Imploring residents to "talk, test and treat," local and state leaders and health officials gathered in the city Wednesday to mark World AIDS Day, remember past victims of HIV/AIDS and honor those living with the disease. The event, held at the Central Enoch Pratt Free Library in Baltimore, featured song, dance and poetry interspersed with the presentation of statistics: For instance, about 30,000 Marylanders are living with HIV/AIDS and are aware of it, and an additional 6,000-9,000 are unaware that they are HIV-positive.
NEWS
By Justin Fenton and Justin Fenton,justin.fenton@baltsun.com | February 28, 2009
Two Baltimore men indicted in a Georgia assisted-suicide investigation waived their right to an extradition hearing yesterday morning, hoping to accelerate their release from custody as they await trial. Attorneys for Dr. Lawrence D. Egbert, 81, and Nicholas Alec Sheridan, 60, who were arrested Wednesday in an eight-state probe of the Marietta, Ga.-based Final Exit Network, asked that the men be allowed to transport themselves to Georgia, where authorities say they plan to allow the men to be released on $60,000 bond.
NEWS
June 3, 2008
JOHANNESBURG, South Africa - The good news on AIDS: Nearly a million people began life-prolonging drug treatment in developing countries last year. The bad news: 2.5 million people were newly infected with HIV. As new infections continue to far outstrip efforts to treat the sick, the United Nations released a progress report yesterday that highlighted both the notable gains in combating the AIDS epidemic and the daunting scale of what remains to be...
NEWS
By Jonathan Bor and Jonathan Bor,Sun reporter | March 28, 2008
Six years after city officials declared a "state of emergency" over Baltimore's AIDS problem, a commission is calling for stronger prevention efforts to reverse an epidemic that remains one of the nation's worst. In a report released yesterday, the advisory panel said Baltimore is beset by rising infection rates among adults in their 20s. Meanwhile, African-Americans continue to bear the brunt of the disease, accounting for 90 percent of new HIV and AIDS cases. "Baltimore as a whole is not doing well," said Dr. William Blattner, an epidemiologist who heads the Baltimore City Commission on HIV/AIDS Prevention and Treatment.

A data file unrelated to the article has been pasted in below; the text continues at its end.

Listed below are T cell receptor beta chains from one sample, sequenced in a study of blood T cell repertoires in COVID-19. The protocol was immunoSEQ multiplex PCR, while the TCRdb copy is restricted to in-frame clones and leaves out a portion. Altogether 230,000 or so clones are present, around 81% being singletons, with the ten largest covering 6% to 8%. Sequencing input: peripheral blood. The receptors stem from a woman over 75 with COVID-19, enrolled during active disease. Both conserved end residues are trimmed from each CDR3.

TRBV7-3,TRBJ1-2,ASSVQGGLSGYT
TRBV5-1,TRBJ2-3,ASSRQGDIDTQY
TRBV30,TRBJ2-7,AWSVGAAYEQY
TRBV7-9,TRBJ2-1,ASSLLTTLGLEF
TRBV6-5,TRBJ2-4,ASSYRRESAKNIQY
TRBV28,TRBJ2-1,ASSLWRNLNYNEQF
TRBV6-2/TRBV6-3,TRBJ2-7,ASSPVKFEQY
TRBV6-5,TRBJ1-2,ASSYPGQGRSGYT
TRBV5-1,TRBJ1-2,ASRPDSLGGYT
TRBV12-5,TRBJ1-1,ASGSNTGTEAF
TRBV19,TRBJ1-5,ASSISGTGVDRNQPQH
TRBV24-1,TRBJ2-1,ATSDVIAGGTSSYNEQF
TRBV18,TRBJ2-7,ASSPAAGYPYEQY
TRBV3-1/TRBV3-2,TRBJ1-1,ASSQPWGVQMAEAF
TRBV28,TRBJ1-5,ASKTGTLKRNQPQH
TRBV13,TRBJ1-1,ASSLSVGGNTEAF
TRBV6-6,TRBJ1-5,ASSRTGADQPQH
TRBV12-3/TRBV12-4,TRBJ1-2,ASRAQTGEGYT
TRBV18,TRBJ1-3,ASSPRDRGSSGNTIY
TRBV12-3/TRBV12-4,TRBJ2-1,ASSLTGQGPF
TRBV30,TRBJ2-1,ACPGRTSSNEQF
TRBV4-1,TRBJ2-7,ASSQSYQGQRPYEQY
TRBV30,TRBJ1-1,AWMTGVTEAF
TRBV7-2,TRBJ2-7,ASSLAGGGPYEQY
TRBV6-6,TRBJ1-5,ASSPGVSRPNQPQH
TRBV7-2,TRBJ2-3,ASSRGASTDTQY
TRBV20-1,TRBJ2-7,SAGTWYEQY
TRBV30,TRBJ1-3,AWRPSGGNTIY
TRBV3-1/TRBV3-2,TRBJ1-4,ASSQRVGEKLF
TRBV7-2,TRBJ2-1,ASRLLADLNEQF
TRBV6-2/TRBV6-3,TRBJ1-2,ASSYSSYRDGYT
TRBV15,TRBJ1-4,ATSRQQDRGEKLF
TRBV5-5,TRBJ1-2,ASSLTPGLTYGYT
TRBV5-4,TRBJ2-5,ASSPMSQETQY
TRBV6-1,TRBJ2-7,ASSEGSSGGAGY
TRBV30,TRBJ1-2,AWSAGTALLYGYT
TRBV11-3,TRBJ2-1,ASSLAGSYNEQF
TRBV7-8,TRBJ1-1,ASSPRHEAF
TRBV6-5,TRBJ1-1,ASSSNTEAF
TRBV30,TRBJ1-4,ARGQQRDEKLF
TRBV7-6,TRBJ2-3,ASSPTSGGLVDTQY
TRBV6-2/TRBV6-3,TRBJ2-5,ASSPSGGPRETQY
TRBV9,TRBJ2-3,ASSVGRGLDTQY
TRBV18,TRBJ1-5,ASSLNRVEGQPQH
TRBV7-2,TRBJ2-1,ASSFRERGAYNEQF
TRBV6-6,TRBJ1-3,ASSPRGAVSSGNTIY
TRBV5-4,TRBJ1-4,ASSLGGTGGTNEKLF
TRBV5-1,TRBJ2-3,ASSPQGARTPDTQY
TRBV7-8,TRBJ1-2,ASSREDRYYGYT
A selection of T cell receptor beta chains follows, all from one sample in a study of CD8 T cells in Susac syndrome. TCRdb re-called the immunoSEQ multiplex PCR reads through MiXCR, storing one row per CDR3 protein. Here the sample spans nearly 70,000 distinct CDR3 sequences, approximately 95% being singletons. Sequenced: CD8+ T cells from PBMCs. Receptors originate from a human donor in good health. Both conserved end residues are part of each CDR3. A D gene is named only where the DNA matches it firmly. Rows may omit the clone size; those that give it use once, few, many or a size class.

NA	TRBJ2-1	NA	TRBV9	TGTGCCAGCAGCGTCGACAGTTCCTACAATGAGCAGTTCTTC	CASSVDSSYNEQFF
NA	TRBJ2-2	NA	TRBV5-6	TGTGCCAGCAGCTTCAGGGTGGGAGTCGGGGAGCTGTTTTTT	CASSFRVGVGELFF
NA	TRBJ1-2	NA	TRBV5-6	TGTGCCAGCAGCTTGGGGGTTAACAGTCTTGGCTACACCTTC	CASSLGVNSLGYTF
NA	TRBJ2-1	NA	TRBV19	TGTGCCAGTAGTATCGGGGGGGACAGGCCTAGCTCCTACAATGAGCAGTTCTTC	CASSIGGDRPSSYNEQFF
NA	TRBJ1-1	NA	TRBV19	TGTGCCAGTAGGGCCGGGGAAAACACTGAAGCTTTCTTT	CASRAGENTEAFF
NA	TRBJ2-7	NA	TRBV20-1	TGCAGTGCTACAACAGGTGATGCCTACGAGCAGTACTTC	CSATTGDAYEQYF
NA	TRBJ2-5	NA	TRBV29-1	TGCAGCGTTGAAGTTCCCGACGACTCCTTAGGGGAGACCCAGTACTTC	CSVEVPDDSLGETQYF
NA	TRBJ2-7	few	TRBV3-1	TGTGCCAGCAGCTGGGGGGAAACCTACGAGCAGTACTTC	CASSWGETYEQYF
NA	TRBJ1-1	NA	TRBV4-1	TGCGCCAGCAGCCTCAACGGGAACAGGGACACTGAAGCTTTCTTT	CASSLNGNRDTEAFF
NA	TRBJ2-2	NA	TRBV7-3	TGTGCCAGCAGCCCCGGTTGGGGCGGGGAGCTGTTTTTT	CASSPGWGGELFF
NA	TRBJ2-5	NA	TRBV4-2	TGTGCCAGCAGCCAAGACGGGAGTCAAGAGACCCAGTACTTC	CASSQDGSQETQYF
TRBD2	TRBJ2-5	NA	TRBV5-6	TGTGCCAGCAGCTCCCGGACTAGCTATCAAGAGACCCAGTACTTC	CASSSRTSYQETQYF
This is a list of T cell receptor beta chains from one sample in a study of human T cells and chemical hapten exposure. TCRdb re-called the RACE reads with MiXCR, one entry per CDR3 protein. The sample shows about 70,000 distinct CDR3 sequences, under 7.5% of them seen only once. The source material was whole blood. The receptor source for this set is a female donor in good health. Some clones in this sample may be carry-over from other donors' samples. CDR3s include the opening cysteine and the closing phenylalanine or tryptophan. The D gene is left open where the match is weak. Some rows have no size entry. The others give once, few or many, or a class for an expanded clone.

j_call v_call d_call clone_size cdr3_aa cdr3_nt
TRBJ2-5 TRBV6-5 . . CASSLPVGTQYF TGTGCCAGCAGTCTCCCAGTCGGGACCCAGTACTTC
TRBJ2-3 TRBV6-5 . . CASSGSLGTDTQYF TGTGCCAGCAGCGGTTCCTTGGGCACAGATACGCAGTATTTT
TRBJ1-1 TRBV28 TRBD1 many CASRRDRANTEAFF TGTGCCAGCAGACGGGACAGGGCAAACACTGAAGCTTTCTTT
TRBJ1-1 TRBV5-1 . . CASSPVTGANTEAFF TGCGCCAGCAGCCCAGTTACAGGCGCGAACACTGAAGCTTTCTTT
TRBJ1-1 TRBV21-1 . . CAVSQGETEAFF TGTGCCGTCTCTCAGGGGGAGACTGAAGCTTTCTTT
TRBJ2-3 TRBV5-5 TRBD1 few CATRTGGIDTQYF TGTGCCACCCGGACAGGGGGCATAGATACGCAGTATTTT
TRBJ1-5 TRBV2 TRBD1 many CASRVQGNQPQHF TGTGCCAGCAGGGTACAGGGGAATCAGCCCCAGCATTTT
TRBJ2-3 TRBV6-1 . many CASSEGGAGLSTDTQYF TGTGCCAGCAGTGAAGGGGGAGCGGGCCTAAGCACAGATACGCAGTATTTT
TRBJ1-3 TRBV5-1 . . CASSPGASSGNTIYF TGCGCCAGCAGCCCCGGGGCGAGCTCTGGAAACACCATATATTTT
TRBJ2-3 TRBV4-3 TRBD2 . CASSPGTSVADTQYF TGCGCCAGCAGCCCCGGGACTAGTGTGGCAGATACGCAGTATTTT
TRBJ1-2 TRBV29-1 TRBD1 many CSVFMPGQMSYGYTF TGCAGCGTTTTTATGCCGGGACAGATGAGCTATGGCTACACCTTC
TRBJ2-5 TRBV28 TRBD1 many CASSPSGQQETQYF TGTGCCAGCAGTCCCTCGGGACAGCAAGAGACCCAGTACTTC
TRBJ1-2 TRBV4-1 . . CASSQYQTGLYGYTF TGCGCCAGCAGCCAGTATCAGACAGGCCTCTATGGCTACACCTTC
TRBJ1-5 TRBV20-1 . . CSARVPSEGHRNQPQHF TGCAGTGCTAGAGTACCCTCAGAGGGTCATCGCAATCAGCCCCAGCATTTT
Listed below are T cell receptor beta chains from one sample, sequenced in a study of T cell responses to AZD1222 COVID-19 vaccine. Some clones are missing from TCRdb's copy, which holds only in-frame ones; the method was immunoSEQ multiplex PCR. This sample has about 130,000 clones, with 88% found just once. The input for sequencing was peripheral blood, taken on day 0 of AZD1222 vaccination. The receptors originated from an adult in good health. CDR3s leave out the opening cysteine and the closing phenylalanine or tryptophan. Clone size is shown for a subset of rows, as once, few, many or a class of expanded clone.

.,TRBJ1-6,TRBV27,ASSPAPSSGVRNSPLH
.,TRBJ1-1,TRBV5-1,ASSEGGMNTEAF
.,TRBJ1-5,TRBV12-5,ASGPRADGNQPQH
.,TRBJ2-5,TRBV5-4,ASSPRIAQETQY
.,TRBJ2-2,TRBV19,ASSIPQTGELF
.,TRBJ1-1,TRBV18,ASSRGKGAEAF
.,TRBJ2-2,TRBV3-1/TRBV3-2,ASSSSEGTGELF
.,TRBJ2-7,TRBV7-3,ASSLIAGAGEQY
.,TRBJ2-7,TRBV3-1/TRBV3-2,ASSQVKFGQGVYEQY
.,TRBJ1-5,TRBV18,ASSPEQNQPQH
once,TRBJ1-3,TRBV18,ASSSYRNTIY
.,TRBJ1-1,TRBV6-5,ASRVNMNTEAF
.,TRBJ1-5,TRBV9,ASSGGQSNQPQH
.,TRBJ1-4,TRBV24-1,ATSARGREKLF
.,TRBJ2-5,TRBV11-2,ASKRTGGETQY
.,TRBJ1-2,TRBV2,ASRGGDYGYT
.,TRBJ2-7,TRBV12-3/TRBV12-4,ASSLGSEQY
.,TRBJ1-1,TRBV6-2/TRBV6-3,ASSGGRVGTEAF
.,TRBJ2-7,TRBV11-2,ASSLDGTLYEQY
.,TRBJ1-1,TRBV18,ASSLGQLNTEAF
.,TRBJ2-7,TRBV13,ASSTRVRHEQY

NEWS
By New York Times News Service | December 2, 2007
WASHINGTON -- More people in the United States are infected each year with the AIDS virus than previously thought, according to federal health officials, in a finding that could roil the debate over how much money should be spent on prevention efforts. While the new numbers are sobering, no one is yet sure whether more people have actually been infected in recent years or the figures are simply a better estimate than the old ones. Two more years of data are needed to answer that question.
NEWS
By John Fritze | October 4, 2007
Baltimore officials said yesterday that the city will join the Centers for Disease Control and Prevention to increase awareness and education about AIDS. Arts, business and civic leaders met at City Hall for a workshop to talk about ways to reduce the incidence of HIV and AIDS in the city. City health officials said the Baltimore metropolitan area has the second-highest rate of AIDS cases in the country, behind Miami. "We have a serious problem in Baltimore," Mayor Sheila Dixon said before the meeting.
NEWS
By Knight-Ridder News Service | January 17, 1992
WASHINGTON -- While male homosexuals still account for the majority of AIDS cases, the disease is spreading most rapidly among heterosexuals, the government reported yesterday.More than 206,000 Americans have contracted AIDS since 1981, including an estimated 133,000 AIDS patients who have died, according to the Centers for Disease Control in Atlanta.And the pace of AIDS diagnoses is accelerating rapidly. The first 100,000 cases in the United States were diagnosed over nearly eight years; the second 100,000 cases came in two years, between September 1989 and November 1991.
NEWS
June 19, 1991
As the Seventh International AIDS Conference meets this week in Florence, Italy, Americans might be tempted to take comfort in projections suggesting that the number of AIDS cases will peak in Western countries before the mid-1990s and fall to around 10 percent of the world's total by the end of the decade. Currently, Western countries account for about 20 percent of the world's AIDS cases.But in an interdependent world, it is impossible to take a narrow view of epidemics -- which is why it is foolish to consider AIDS primarily an affliction of any particular community, whether gays or intravenous drug users or any other group of people.
NEWS
By Greg Garland | September 29, 2007
Maryland has the highest percentage of confirmed prison AIDS cases in the nation, according to a new study by the U.S. Justice Department. The study, based on statistics reported by 41 states at the end of 2005, states that the number of confirmed AIDS cases among inmates in Maryland doubled between 2004 and 2005 - from 204 to 408. State prison officials had no explanation late yesterday of why the number of AIDS cases might have doubled in the span...
NEWS
By Maggie Farley and Maggie Farley,LOS ANGELES TIMES | July 17, 2007
TRIPOLI, Libya -- The fate of five Bulgarian nurses and a Palestinian doctor sentenced to death for allegedly infecting children with the AIDS virus remained in the hands of Libya's top judicial body yesterday, the case having galvanized international scientists, politicians and human-rights groups who say the charges are baseless. The government-controlled Supreme Judicial Council can decide whether to affirm or annul the death penalty for the six defendants, who lost their appeal in Libya's Supreme Court on Wednesday.
Baltimore Sun Articles
|
|
|
Please note the green-lined linked article text has been applied commercially without any involvement from our newsroom editors, reporters or any other editorial staff.